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India and Pakistan are choking on each other’s pollution

Iindians are Get used to seeing senior politicians or foreign dignitaries get a coat of paint on their streets or the odd pothole filled in before they come to town. But in preparation for Prime Minister Narendra Modi’s visit on Feb. 10, officials in Mumbai adopted a new strategy. They sprinkled the road with water.

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They hope to suppress the street and construction dust that contributes to the ubiquitous smog in cities. For much of this winter, Mumbai’s skyscraper-lined skyline was barely visible behind a gray haze of particulate matter. On some days, the air in the Arabian Sea city is worse than that in India’s more polluted capital, Delhi. From November to the end of January, the country’s commercial capital, Mumbai, had 36 days of “poor” air quality, where even healthy people could struggle to breathe. This represents a dire extension of what is already one of the world’s worst environmental problems.

Delhi and nearby cities on the densely populated Indo-Gangetic plain that stretches from Pakistan to Bangladesh have long had some of the dirtiest air in the world. Yet the smog is spreading as infrastructure building and industrialization accelerate in the region, in part due to a post-pandemic growth spurt. Nine of the ten cities most affected by air pollution in the world are in South Asia, according to a new World Bank analysis. On February 12, only two of the ten most polluted places in India were in and around Delhi during the worst winter smog season. The rest, including Mumbai, are in western India.

Earlier this season, the Pakistani city of Karachi, also on the Arabian Sea, and Peshawar, near the border with Afghanistan, both briefly topped the index of cities with the worst air quality in the world. In Kathmandu, on the northern edge of India’s Gangetic plain, the snow-capped Himalayan peaks on the fringes of Nepal’s capital are often shrouded in tawny mist.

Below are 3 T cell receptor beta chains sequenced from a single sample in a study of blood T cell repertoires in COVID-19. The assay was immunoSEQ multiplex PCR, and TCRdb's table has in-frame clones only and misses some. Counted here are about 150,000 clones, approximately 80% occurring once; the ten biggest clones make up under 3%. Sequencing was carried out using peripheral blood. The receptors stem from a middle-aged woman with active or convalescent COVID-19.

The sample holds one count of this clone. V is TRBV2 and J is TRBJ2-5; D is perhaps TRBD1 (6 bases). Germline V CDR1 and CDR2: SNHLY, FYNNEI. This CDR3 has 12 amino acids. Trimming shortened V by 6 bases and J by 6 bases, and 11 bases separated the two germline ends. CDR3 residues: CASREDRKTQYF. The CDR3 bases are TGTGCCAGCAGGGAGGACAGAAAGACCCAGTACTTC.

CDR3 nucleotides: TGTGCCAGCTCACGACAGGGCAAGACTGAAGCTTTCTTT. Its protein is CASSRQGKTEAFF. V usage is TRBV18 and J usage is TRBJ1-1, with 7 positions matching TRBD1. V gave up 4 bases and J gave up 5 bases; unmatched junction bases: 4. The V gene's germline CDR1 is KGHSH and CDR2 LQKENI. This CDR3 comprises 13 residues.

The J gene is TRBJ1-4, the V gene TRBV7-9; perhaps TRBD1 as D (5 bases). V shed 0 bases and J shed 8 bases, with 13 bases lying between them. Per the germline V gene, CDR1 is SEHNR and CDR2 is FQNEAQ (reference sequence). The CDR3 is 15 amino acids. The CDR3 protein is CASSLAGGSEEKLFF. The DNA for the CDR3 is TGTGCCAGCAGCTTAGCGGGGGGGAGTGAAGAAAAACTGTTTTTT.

South Asia’s dirty air is taking a dire toll on the health and economic prospects of millions.high levels of fine particulate matter, known as afternoon2.5. Deep into the lungs and into the blood, increasing the risk of cardiopulmonary disease and stroke. Air pollution is estimated to kill more than 2 million people a year in Bangladesh, India, Nepal and Pakistan. Globally, it reduces average life expectancy by 2.9 years. The corresponding figure for India is five years. According to a recent study, in the Gangetic plains of India, the average life expectancy of Indians is seven years shorter than otherwise due to air pollution.

A recent article published in LancetMedical journal estimates India’s economy lost $37 billion in 2019, accounting for 1.4% of global economic losses gross domestic product, death and disease related to pollution.Another study by the Clean Air Fund non-governmental organizationAnd the Confederation of Indian Industry, a trade body, calculated that India lost 1.3 billion working days that year as workers or their family members stayed home with pollution-related illnesses. Smog has wreaked havoc in Pakistan’s Punjab province, which accounts for 60 percent of the country’s production, this winter; its school holidays have been extended, flights have been diverted or delayed, and highways have been closed overnight.

Predictably, the poor see the worst. The Indian states of Uttar Pradesh and Bihar on the Ganges River are among the poorest regions in South Asia—more than 115 million residents live on less than $2 a day—and the most polluted. Poor people are more likely to use dirty fuels, leading to high levels of indoor pollution. Meanwhile, “rich people are trying to create a bubble for themselves with air purifiers,” says Karthik Ganesan of the Energy Environment and Water Council, a Delhi-based think tank.

Air pollution, while affecting rich and poor alike, is uneven and is a political issue across the region. However, its government’s mitigation measures have mostly had little effect. India launched its National Clean Air Program in 2019 with the aim of improving air quality in 102 cities (later increased to 131). Four years on, only 38 are on track to meet the target. Pollution has increased in many other places, including Bengaluru, Chennai, Mumbai and Nagpur. Pakistan, beset by a protracted crisis, is hesitant to launch its own national clean air plan. Bangladesh drafted a clean air bill in 2019 but has yet to pass it. Across South Asia, “despite policies to improve air quality, there has been little improvement,” says Hans Timmer of the World Bank.